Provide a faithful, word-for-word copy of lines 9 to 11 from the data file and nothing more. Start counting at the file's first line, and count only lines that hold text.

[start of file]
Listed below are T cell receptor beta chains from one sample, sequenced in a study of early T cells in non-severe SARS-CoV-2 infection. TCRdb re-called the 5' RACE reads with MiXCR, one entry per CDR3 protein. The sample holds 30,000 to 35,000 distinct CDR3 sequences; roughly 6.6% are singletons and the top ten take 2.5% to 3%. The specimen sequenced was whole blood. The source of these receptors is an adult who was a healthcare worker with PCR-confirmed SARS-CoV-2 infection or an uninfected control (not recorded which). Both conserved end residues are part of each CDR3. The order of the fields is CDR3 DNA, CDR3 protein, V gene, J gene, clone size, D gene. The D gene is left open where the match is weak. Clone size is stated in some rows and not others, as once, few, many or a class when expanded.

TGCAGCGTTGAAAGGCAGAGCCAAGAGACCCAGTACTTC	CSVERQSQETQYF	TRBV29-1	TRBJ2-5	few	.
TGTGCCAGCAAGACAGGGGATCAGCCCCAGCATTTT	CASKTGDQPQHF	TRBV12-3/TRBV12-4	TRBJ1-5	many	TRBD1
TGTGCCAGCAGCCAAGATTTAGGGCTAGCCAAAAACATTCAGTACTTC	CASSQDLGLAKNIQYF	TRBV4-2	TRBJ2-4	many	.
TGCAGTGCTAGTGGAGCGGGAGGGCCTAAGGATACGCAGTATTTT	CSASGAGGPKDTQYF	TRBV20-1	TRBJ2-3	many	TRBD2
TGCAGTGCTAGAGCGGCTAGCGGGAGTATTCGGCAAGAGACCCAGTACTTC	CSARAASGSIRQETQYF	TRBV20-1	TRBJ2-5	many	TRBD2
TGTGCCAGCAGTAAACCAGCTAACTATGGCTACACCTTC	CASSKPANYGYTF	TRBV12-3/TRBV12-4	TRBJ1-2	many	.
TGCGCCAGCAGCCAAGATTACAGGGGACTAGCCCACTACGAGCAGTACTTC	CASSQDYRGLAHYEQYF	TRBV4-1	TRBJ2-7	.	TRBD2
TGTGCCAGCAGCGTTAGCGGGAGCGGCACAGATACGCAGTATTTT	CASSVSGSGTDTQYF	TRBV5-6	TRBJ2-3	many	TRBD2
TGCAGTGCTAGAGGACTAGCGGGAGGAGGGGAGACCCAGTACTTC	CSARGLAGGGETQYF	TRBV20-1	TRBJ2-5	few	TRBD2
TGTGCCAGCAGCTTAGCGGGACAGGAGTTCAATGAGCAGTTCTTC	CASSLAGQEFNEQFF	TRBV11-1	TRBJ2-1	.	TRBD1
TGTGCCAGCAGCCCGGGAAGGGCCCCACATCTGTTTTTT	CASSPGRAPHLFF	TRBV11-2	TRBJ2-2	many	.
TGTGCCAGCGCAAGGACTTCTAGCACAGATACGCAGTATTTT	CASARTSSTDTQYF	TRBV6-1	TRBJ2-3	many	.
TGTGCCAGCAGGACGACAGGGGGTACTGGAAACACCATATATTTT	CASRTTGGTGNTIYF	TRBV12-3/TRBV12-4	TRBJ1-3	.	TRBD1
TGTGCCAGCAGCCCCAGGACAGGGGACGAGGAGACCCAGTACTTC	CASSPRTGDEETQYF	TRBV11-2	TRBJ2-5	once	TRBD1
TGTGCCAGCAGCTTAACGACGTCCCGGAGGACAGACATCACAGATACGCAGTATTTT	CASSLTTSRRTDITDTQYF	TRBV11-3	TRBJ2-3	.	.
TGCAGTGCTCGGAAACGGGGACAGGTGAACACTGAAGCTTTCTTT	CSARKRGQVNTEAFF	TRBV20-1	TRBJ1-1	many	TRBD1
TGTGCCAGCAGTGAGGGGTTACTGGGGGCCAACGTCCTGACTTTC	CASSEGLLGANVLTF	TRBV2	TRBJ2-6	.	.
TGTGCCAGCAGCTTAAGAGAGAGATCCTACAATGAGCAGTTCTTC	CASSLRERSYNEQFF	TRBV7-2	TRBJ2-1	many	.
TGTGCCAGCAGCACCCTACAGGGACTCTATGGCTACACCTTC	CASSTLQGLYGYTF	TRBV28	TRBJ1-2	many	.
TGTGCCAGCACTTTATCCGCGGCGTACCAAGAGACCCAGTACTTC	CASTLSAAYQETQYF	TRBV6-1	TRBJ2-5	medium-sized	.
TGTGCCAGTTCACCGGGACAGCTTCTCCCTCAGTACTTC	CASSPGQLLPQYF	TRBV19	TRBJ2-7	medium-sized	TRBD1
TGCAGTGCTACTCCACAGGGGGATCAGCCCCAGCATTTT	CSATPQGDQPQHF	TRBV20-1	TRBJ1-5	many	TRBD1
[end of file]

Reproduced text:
TGTGCCAGCAGCGTTAGCGGGAGCGGCACAGATACGCAGTATTTT	CASSVSGSGTDTQYF	TRBV5-6	TRBJ2-3	many	TRBD2
TGCAGTGCTAGAGGACTAGCGGGAGGAGGGGAGACCCAGTACTTC	CSARGLAGGGETQYF	TRBV20-1	TRBJ2-5	few	TRBD2
TGTGCCAGCAGCTTAGCGGGACAGGAGTTCAATGAGCAGTTCTTC	CASSLAGQEFNEQFF	TRBV11-1	TRBJ2-1	.	TRBD1